Later in the summer, during the Body-Mind Movement retreat (Aug. 23-29), each day is focused on one specific organ system. Different techniques including physiotherapy, qi gong, dance, yoga or breathwork are used to enhance the self-awareness and examine the healing potential of the body and mind.

This retreat takes place 30 minutes outside of Prague in a gorgeously refurbished farmhouse. All courses include comfortable accommodation and home-cooked vegetarian meals.

Shifting the medical mindset is the way forward

A 2020 STEM/MARK survey found that 45 percent of Czechs utilize alternative therapies including acupuncture, herbal medicine, and homeopathy, to treat various ailments. Czech doctors, including Dr. Höschlová, are also becoming more in tune with the needs of patients who want to consider a non-pharmacological approach.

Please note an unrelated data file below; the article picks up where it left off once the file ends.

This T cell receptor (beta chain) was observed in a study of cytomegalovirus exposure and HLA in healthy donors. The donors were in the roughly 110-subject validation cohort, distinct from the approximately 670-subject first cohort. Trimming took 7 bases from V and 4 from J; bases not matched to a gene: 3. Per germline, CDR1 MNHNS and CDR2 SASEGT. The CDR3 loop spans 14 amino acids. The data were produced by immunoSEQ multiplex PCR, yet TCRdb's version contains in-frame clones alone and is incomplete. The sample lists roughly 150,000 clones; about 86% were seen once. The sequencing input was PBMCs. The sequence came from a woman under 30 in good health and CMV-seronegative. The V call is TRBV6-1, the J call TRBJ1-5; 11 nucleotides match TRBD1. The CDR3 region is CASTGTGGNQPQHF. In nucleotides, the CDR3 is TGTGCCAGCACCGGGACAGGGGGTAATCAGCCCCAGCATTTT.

"When I started my practice, I ordered medication with no questions asked. The notion of finding another solution, nobody told us that this was the way. Even ten years ago if you told someone you treated a urinary infection with herbs most of them would say you are a crazy shaman, but now it has started being prescribed," said Dr. Höschlová.

Along with the positive shift she has observed among her colleagues, Dr. Höschlová believes that in the near future, the Czech healthcare system and Western medical institutions will need to become more receptive to how non-invasive treatments can enrich conventional medicine without contradicting it.

"We must perceive ourselves as part of nature, respect the natural world and realise that at the end of the chain are living beings and that our bodies are not just subject to disease but rather have the potential for health," she said.

This article was written in cooperation with Mehana Institute. Read more about our partner content policies here.